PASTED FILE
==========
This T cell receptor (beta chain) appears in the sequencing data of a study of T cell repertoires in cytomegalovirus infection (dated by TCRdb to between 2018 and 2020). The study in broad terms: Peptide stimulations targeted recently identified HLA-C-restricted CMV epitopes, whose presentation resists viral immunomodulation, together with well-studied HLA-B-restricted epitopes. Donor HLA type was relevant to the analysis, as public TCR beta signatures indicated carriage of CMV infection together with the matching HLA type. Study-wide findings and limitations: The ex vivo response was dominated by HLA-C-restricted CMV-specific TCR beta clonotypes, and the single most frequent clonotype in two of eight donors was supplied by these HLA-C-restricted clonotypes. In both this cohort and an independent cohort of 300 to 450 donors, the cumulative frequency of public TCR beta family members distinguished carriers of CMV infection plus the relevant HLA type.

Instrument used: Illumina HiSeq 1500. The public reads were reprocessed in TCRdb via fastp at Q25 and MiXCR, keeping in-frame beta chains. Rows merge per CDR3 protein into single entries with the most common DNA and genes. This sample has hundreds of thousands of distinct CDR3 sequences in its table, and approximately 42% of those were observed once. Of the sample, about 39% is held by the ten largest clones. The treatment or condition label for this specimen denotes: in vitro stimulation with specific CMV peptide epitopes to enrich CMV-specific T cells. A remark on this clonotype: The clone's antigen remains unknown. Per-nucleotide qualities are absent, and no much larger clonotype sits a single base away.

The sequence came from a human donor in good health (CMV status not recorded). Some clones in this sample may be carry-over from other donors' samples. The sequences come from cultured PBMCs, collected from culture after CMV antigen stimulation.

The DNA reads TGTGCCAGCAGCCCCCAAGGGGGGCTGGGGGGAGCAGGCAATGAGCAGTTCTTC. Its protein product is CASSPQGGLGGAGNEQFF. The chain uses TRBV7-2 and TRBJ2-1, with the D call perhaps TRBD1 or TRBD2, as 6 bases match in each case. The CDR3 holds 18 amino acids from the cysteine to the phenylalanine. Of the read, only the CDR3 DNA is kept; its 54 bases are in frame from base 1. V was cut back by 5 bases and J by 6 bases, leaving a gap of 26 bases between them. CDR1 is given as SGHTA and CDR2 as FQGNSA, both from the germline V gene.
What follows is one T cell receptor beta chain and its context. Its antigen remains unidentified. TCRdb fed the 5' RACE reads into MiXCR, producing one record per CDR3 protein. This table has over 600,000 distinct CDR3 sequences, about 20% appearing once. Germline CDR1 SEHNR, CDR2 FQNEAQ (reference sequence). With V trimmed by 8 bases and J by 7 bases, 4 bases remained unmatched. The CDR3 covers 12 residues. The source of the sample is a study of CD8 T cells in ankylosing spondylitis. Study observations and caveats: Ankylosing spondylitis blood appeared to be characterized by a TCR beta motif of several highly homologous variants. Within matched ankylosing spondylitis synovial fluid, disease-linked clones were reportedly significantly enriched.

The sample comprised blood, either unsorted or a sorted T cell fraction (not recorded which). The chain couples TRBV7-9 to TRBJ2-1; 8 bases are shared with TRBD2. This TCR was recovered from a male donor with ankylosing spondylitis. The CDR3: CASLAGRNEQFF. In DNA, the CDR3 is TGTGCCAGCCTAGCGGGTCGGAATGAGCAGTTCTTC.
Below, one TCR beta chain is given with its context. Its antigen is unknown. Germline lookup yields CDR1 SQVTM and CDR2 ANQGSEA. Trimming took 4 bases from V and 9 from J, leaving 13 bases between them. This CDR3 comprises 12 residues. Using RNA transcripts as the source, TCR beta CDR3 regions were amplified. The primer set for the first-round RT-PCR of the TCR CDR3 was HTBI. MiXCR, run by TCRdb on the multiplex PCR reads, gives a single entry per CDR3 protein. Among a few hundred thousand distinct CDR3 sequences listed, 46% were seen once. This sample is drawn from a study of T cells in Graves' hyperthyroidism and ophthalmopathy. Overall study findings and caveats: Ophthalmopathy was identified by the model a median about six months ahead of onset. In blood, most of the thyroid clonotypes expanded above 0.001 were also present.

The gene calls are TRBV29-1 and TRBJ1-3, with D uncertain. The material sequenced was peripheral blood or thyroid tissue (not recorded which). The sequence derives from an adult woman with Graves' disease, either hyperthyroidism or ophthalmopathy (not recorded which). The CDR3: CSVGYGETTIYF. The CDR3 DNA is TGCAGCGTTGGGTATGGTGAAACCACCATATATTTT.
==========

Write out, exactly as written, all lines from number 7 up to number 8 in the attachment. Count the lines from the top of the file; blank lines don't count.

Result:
Below, one TCR beta chain is given with its context. Its antigen is unknown. Germline lookup yields CDR1 SQVTM and CDR2 ANQGSEA. Trimming took 4 bases from V and 9 from J, leaving 13 bases between them. This CDR3 comprises 12 residues. Using RNA transcripts as the source, TCR beta CDR3 regions were amplified. The primer set for the first-round RT-PCR of the TCR CDR3 was HTBI. MiXCR, run by TCRdb on the multiplex PCR reads, gives a single entry per CDR3 protein. Among a few hundred thousand distinct CDR3 sequences listed, 46% were seen once. This sample is drawn from a study of T cells in Graves' hyperthyroidism and ophthalmopathy. Overall study findings and caveats: Ophthalmopathy was identified by the model a median about six months ahead of onset. In blood, most of the thyroid clonotypes expanded above 0.001 were also present.

The gene calls are TRBV29-1 and TRBJ1-3, with D uncertain. The material sequenced was peripheral blood or thyroid tissue (not recorded which). The sequence derives from an adult woman with Graves' disease, either hyperthyroidism or ophthalmopathy (not recorded which). The CDR3: CSVGYGETTIYF. The CDR3 DNA is TGCAGCGTTGGGTATGGTGAAACCACCATATATTTT.